My name's Aaron and I come to you representing Wisconsin, for now. I recently purchased my first Opel from my father whose health is poor and he can no longer drive. It's a 1972 GT. I have done some work on the car when he owned it but he did a majority of the restoration. He originally raced Opels way back when but this one never made it to the track. He quit when he met my mother.
Anyway a bit about myself. I am 20 years old and have been attending college for an Electrical Engineering degree. I am currently waiting to go to air force basic training to, hopefully, get the chance to work on an aircraft as that is what my intended career will be. The car will go with me once I either finish basic or my tech training.
Well I hope I will be able to answer as many questions as I ask. I am fairly knowledgeable on the electronics side of Opels and not so much on the mechanical. The car is a blast to drive. A religious experence I always tell my friends. I still need to take some pictures to send out and will post whe nI get a chance.
Glad to be aboard,
Last edited by Future AIrman; 09-03-2004 at 01:21 PM.
Aaron, welcome to the site, and from an old USAF retiree, welcome to the world of USAF Blue. I hope you do get your choice of career fields, I spent 23 years as a 431X1C, (Jet Aircraft 1-2 Engines), the X designator, you will learn is the skill level you earn, along with advancing through the ranks. I started out as 3rd wiper on fighters and advanced through the following years, eventually retiring as a Master Sergeant, 43191, Aircraft Maintenance Superintendent. I will give you two things to remember about working on aircraft, never forget them. One, the aircraft will almost always take off, how it lands will be up to you, there are no curbs or taxi cabs at 30,00 plus feet. The combat aircraft of the USAF are designed to do one thing and one thing only. That is to kill people, and the aircraft doesn't care what uniform you wear. Be safety conscience at all times, even to the point of taking more time to get the job done.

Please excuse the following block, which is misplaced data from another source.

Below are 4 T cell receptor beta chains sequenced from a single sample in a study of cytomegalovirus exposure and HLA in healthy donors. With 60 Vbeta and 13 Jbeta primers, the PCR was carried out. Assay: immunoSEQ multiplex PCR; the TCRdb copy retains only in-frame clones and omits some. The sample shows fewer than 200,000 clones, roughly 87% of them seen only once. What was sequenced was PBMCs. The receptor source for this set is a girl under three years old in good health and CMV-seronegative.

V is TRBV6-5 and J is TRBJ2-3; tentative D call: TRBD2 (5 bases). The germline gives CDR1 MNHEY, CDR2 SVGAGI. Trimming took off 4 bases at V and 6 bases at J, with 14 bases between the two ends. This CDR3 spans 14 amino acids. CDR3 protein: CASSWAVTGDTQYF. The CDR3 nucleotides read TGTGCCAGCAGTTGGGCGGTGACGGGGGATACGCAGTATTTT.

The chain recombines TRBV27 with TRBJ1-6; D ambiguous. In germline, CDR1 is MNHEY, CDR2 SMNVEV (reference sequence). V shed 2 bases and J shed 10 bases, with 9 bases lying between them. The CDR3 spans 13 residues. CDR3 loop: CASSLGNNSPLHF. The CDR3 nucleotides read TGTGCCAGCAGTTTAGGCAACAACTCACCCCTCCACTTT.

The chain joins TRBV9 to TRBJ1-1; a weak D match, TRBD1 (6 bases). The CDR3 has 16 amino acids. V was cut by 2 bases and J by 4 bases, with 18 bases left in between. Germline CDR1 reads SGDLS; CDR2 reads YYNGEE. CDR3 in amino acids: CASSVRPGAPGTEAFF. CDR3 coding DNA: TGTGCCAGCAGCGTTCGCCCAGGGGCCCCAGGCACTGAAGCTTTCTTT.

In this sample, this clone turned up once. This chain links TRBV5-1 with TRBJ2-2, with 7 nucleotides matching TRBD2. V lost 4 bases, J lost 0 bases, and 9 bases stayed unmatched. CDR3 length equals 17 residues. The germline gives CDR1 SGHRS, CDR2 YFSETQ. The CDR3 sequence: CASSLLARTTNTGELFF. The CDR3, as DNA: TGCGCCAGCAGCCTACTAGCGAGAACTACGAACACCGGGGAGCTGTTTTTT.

Now to keep this on an Opel track, what you will learn will definately help in keeping your Opel in fine running condition, and some of the materials used on aircraft can be applied to the maintenance of the car. And the safety measures employed are useful too. Enjoy your rides, they are both a blast.
Thanks for the tips namba. I'll defnitly keep those in mind! I'm trying to get 2A6X6 (AIRCRAFT ELECTRICAL AND ENVIRONMENTAL SYSTEMS) or 2A3X2 (F-16, F-117, CV-22 AVIONIC SYSTEMS.) Anyway thanks for the welcome.
Hello and welcome from another retired air person (Ks. Air Ntl Guard). This is a fun and VERY informative site.
Don't believe what you here about "The Guards" from the regular duty guys. There's a wealth of knowledge in the guards and the Pentagon uses it ALOT! Just my 2c's
PS: Listen to what Ron says. That's the God's honest truth!
Congradulations on the Opel and the USAF enlistment. I just figured out that I retired from the Air Force as an Avionics Superintendant seven years before you were born so I would be just a little out of date at supplying much usefull information relative to avionics. Enjoy working and driving the Opel, the body style, at least the GT, just never seems to go out of style.
Hey Aaron, This is Samdog aka Gregg. I have been an Opel owner since 1979....the sounds like the beginning of an Opel's annonomist meeting....well anyhow, there is an amazing amount of knowledge on the web sight, just go under " search" and put in you request. Lots of good stuff. Welcome.
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